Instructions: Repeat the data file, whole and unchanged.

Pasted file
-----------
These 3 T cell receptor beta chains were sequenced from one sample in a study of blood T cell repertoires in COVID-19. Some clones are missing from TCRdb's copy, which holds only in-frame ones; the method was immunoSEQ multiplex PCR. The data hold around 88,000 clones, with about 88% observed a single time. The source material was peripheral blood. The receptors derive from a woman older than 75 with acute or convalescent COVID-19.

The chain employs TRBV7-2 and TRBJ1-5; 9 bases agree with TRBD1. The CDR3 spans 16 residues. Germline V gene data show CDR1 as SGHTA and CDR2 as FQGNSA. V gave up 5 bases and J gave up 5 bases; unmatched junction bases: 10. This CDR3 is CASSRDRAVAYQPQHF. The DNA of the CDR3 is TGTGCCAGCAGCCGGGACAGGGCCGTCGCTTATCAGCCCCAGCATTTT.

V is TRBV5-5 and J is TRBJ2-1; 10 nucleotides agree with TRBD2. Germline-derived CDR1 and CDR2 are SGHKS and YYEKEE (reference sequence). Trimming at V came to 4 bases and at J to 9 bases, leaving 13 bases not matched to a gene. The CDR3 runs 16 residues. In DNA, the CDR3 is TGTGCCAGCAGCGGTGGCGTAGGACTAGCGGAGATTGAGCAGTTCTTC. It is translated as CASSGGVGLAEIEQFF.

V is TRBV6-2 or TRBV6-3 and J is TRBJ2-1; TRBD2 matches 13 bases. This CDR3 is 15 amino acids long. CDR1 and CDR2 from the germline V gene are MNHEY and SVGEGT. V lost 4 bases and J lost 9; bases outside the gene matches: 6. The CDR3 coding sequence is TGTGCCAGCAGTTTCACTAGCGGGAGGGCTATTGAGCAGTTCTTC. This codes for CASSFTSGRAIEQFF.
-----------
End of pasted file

These 3 T cell receptor beta chains were sequenced from one sample in a study of blood T cell repertoires in COVID-19. Some clones are missing from TCRdb's copy, which holds only in-frame ones; the method was immunoSEQ multiplex PCR. The data hold around 88,000 clones, with about 88% observed a single time. The source material was peripheral blood. The receptors derive from a woman older than 75 with acute or convalescent COVID-19.

The chain employs TRBV7-2 and TRBJ1-5; 9 bases agree with TRBD1. The CDR3 spans 16 residues. Germline V gene data show CDR1 as SGHTA and CDR2 as FQGNSA. V gave up 5 bases and J gave up 5 bases; unmatched junction bases: 10. This CDR3 is CASSRDRAVAYQPQHF. The DNA of the CDR3 is TGTGCCAGCAGCCGGGACAGGGCCGTCGCTTATCAGCCCCAGCATTTT.

V is TRBV5-5 and J is TRBJ2-1; 10 nucleotides agree with TRBD2. Germline-derived CDR1 and CDR2 are SGHKS and YYEKEE (reference sequence). Trimming at V came to 4 bases and at J to 9 bases, leaving 13 bases not matched to a gene. The CDR3 runs 16 residues. In DNA, the CDR3 is TGTGCCAGCAGCGGTGGCGTAGGACTAGCGGAGATTGAGCAGTTCTTC. It is translated as CASSGGVGLAEIEQFF.

V is TRBV6-2 or TRBV6-3 and J is TRBJ2-1; TRBD2 matches 13 bases. This CDR3 is 15 amino acids long. CDR1 and CDR2 from the germline V gene are MNHEY and SVGEGT. V lost 4 bases and J lost 9; bases outside the gene matches: 6. The CDR3 coding sequence is TGTGCCAGCAGTTTCACTAGCGGGAGGGCTATTGAGCAGTTCTTC. This codes for CASSFTSGRAIEQFF.